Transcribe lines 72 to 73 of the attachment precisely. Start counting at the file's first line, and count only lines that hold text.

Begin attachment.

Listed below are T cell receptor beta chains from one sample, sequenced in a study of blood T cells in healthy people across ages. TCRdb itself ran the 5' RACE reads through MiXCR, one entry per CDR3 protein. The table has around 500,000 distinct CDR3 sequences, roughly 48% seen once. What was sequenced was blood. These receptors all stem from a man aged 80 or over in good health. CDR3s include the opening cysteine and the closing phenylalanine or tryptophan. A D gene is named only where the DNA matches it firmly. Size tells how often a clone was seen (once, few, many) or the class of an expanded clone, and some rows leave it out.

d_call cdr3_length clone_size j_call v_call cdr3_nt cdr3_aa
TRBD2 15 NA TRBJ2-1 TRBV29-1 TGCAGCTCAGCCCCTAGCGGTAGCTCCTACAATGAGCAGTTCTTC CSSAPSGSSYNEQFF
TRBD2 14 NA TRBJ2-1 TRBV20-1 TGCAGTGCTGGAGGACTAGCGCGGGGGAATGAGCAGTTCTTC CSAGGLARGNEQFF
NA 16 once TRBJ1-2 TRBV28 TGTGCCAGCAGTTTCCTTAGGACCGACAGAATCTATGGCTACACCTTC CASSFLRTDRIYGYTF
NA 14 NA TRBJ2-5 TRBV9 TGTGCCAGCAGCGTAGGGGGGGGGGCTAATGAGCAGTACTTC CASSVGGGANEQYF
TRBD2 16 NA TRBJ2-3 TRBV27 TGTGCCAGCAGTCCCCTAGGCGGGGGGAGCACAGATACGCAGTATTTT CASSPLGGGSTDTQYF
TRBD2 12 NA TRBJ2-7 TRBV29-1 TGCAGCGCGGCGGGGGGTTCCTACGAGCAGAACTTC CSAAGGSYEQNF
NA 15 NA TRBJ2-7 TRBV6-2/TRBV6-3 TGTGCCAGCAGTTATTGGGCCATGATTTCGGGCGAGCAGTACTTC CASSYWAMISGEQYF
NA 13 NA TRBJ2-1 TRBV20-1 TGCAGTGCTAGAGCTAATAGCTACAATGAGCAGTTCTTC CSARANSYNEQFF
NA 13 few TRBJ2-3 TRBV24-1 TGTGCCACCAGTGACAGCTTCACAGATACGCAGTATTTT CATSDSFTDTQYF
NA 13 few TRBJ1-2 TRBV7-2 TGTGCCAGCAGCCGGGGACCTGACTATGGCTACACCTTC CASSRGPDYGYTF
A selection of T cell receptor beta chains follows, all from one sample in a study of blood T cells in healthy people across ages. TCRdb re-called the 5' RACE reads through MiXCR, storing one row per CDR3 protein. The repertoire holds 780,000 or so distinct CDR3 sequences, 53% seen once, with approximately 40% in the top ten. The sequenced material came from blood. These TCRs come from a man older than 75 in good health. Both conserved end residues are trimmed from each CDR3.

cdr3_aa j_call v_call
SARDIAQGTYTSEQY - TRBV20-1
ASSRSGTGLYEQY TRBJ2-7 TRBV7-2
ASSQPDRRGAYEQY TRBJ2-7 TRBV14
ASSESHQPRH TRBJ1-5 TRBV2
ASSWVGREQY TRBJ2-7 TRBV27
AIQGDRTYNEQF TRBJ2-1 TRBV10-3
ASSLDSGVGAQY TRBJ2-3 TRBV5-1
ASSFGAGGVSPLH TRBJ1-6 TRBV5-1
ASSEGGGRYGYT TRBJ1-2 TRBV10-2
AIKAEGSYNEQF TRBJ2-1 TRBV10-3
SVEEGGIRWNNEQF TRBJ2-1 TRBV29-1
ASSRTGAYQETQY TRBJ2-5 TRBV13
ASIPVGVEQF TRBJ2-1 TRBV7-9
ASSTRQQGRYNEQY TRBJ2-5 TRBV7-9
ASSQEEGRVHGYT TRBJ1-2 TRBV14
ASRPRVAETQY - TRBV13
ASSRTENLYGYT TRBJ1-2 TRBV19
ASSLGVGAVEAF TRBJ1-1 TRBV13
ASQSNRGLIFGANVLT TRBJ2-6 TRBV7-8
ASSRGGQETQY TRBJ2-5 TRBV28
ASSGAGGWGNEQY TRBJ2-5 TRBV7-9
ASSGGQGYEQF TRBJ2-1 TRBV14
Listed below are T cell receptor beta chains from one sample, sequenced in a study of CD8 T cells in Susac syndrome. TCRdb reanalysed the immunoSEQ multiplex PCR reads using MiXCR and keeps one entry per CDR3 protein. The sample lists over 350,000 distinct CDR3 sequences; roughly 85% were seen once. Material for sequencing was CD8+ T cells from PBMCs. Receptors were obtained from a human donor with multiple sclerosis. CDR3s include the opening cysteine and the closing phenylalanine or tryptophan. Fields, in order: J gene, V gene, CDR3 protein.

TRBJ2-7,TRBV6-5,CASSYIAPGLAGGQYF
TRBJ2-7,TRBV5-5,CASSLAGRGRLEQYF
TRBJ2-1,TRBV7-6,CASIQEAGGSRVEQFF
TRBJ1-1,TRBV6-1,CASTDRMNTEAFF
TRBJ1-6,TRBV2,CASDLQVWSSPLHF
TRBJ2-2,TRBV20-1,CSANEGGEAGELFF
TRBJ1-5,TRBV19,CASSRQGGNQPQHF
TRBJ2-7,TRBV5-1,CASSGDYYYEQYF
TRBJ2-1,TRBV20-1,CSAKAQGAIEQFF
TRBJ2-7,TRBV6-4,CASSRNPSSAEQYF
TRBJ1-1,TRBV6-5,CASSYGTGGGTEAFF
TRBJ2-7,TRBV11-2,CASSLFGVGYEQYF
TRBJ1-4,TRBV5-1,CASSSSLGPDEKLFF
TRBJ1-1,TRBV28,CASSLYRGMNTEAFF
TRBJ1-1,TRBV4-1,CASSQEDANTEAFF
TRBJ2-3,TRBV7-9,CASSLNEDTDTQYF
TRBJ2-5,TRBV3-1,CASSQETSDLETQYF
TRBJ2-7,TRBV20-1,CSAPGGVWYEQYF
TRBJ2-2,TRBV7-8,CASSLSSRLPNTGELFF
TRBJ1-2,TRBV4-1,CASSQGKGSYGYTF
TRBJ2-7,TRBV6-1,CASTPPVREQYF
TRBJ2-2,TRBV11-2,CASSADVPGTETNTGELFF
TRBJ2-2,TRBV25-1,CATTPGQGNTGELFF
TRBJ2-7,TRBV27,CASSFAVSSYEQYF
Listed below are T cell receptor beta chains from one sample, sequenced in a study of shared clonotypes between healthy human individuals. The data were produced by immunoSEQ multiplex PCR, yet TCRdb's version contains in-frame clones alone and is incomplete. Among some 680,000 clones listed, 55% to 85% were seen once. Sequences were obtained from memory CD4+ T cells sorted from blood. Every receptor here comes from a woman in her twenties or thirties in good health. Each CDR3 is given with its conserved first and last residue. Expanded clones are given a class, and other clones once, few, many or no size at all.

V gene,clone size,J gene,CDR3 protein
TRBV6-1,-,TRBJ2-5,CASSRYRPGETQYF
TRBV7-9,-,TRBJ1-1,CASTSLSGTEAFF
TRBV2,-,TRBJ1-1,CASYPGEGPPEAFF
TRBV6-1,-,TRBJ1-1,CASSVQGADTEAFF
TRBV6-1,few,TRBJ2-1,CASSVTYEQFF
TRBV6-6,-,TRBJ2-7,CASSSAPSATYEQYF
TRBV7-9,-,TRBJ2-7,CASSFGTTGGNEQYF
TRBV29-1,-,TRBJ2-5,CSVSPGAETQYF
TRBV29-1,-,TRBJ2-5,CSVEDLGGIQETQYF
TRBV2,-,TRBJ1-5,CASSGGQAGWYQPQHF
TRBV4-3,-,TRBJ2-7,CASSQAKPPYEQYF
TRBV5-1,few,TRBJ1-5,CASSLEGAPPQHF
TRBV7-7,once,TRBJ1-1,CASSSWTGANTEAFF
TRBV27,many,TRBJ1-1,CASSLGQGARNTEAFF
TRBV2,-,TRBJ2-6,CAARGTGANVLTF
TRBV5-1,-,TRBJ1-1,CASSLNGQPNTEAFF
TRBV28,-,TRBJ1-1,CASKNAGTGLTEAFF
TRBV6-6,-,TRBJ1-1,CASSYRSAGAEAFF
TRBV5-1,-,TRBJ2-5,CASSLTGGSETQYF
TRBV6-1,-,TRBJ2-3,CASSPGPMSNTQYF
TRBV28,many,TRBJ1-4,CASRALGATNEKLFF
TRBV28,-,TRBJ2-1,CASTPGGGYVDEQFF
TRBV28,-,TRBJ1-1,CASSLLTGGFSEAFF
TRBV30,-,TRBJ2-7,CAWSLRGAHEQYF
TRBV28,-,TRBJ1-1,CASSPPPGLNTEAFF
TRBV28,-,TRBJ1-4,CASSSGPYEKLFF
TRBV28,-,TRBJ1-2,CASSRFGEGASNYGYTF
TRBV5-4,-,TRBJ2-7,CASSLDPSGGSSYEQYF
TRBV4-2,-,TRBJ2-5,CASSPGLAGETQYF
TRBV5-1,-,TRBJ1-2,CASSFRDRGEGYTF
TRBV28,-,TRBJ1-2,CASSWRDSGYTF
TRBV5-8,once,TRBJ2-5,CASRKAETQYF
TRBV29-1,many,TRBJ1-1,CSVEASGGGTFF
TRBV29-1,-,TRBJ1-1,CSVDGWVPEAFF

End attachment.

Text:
TRBV29-1,-,TRBJ2-5,CSVEDLGGIQETQYF
TRBV2,-,TRBJ1-5,CASSGGQAGWYQPQHF